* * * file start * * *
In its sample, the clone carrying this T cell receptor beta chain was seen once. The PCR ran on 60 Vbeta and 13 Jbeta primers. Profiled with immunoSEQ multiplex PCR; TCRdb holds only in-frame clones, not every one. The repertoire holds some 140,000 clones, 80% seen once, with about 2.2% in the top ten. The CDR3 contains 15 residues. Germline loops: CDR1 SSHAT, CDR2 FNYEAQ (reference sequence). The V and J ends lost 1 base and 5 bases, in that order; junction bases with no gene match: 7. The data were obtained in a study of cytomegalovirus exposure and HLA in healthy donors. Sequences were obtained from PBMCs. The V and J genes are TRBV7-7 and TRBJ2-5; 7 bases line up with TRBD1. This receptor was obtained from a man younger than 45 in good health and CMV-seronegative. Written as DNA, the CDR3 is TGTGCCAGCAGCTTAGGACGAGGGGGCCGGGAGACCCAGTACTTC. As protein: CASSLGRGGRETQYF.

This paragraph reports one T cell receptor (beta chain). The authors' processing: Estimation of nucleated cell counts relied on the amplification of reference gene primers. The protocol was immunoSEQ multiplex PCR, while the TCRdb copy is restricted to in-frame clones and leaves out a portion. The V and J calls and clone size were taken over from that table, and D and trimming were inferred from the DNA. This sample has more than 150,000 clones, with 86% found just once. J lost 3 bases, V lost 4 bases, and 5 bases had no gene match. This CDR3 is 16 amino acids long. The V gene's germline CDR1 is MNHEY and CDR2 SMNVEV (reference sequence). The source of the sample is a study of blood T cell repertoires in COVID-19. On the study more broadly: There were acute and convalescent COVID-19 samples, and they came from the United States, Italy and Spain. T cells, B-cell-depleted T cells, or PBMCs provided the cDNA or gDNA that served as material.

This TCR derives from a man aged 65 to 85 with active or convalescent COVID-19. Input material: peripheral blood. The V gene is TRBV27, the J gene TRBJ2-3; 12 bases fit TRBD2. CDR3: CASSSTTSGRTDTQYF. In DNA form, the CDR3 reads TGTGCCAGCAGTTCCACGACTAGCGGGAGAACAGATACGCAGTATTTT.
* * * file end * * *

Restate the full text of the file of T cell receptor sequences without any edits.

In its sample, the clone carrying this T cell receptor beta chain was seen once. The PCR ran on 60 Vbeta and 13 Jbeta primers. Profiled with immunoSEQ multiplex PCR; TCRdb holds only in-frame clones, not every one. The repertoire holds some 140,000 clones, 80% seen once, with about 2.2% in the top ten. The CDR3 contains 15 residues. Germline loops: CDR1 SSHAT, CDR2 FNYEAQ (reference sequence). The V and J ends lost 1 base and 5 bases, in that order; junction bases with no gene match: 7. The data were obtained in a study of cytomegalovirus exposure and HLA in healthy donors. Sequences were obtained from PBMCs. The V and J genes are TRBV7-7 and TRBJ2-5; 7 bases line up with TRBD1. This receptor was obtained from a man younger than 45 in good health and CMV-seronegative. Written as DNA, the CDR3 is TGTGCCAGCAGCTTAGGACGAGGGGGCCGGGAGACCCAGTACTTC. As protein: CASSLGRGGRETQYF.

This paragraph reports one T cell receptor (beta chain). The authors' processing: Estimation of nucleated cell counts relied on the amplification of reference gene primers. The protocol was immunoSEQ multiplex PCR, while the TCRdb copy is restricted to in-frame clones and leaves out a portion. The V and J calls and clone size were taken over from that table, and D and trimming were inferred from the DNA. This sample has more than 150,000 clones, with 86% found just once. J lost 3 bases, V lost 4 bases, and 5 bases had no gene match. This CDR3 is 16 amino acids long. The V gene's germline CDR1 is MNHEY and CDR2 SMNVEV (reference sequence). The source of the sample is a study of blood T cell repertoires in COVID-19. On the study more broadly: There were acute and convalescent COVID-19 samples, and they came from the United States, Italy and Spain. T cells, B-cell-depleted T cells, or PBMCs provided the cDNA or gDNA that served as material.

This TCR derives from a man aged 65 to 85 with active or convalescent COVID-19. Input material: peripheral blood. The V gene is TRBV27, the J gene TRBJ2-3; 12 bases fit TRBD2. CDR3: CASSSTTSGRTDTQYF. In DNA form, the CDR3 reads TGTGCCAGCAGTTCCACGACTAGCGGGAGAACAGATACGCAGTATTTT.